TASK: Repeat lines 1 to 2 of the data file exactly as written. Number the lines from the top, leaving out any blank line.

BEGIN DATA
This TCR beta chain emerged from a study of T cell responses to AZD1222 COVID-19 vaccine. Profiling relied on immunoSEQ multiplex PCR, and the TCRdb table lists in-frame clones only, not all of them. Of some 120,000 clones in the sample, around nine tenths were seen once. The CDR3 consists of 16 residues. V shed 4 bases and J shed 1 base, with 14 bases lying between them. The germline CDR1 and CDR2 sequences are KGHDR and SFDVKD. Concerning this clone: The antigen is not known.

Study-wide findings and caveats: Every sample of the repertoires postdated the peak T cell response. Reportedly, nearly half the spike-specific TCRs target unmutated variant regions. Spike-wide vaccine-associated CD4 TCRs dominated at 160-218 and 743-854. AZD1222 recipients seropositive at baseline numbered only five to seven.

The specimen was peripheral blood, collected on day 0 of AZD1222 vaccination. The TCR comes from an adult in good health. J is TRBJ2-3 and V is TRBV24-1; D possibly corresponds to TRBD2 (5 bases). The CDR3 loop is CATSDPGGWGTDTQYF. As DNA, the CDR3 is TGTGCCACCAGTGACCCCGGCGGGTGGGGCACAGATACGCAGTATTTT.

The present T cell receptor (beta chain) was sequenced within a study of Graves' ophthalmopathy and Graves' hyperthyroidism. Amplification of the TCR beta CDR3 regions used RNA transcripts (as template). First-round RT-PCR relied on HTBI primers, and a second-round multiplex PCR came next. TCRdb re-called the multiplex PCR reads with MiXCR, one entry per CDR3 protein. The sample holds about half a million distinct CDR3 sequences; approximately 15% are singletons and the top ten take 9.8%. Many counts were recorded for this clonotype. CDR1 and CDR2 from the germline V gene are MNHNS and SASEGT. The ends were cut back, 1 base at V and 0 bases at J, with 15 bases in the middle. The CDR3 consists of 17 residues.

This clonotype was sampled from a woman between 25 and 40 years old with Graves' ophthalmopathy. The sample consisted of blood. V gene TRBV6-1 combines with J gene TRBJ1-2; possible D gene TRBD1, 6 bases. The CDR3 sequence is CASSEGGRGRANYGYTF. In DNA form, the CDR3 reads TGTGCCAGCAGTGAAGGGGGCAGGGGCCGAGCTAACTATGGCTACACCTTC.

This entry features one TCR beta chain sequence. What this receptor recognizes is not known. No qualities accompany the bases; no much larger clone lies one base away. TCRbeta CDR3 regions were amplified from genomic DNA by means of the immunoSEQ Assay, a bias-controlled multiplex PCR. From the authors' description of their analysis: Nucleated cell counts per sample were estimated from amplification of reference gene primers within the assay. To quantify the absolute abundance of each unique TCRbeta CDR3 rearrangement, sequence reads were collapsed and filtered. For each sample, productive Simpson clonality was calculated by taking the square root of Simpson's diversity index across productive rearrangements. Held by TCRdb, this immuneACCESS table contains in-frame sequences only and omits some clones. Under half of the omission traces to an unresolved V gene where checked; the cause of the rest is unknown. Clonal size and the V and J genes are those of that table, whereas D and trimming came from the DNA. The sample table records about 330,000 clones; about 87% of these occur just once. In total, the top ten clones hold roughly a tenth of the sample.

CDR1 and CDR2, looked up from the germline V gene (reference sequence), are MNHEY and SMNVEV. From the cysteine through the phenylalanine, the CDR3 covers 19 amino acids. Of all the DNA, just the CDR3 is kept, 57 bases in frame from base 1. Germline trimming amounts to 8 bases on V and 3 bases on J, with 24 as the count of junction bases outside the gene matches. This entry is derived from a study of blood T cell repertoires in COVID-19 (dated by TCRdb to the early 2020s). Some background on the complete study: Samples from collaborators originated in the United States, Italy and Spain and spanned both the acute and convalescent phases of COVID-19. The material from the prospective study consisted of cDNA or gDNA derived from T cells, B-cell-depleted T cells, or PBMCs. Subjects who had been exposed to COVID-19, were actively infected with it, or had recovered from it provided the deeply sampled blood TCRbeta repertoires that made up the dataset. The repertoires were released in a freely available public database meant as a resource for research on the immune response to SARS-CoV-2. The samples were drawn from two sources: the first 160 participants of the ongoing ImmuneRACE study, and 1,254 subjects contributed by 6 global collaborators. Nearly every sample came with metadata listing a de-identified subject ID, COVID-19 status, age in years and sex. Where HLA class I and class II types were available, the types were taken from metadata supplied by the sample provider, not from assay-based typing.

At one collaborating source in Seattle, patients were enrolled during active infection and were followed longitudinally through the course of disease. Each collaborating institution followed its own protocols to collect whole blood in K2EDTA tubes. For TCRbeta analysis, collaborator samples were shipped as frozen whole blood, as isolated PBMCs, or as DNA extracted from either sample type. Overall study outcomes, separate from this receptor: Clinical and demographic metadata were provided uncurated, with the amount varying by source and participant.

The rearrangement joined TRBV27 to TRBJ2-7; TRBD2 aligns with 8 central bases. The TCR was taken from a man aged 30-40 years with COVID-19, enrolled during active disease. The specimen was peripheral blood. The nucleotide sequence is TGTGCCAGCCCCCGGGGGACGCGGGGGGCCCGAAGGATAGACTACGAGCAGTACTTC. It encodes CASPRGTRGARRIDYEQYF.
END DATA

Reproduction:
This TCR beta chain emerged from a study of T cell responses to AZD1222 COVID-19 vaccine. Profiling relied on immunoSEQ multiplex PCR, and the TCRdb table lists in-frame clones only, not all of them. Of some 120,000 clones in the sample, around nine tenths were seen once. The CDR3 consists of 16 residues. V shed 4 bases and J shed 1 base, with 14 bases lying between them. The germline CDR1 and CDR2 sequences are KGHDR and SFDVKD. Concerning this clone: The antigen is not known.

Study-wide findings and caveats: Every sample of the repertoires postdated the peak T cell response. Reportedly, nearly half the spike-specific TCRs target unmutated variant regions. Spike-wide vaccine-associated CD4 TCRs dominated at 160-218 and 743-854. AZD1222 recipients seropositive at baseline numbered only five to seven.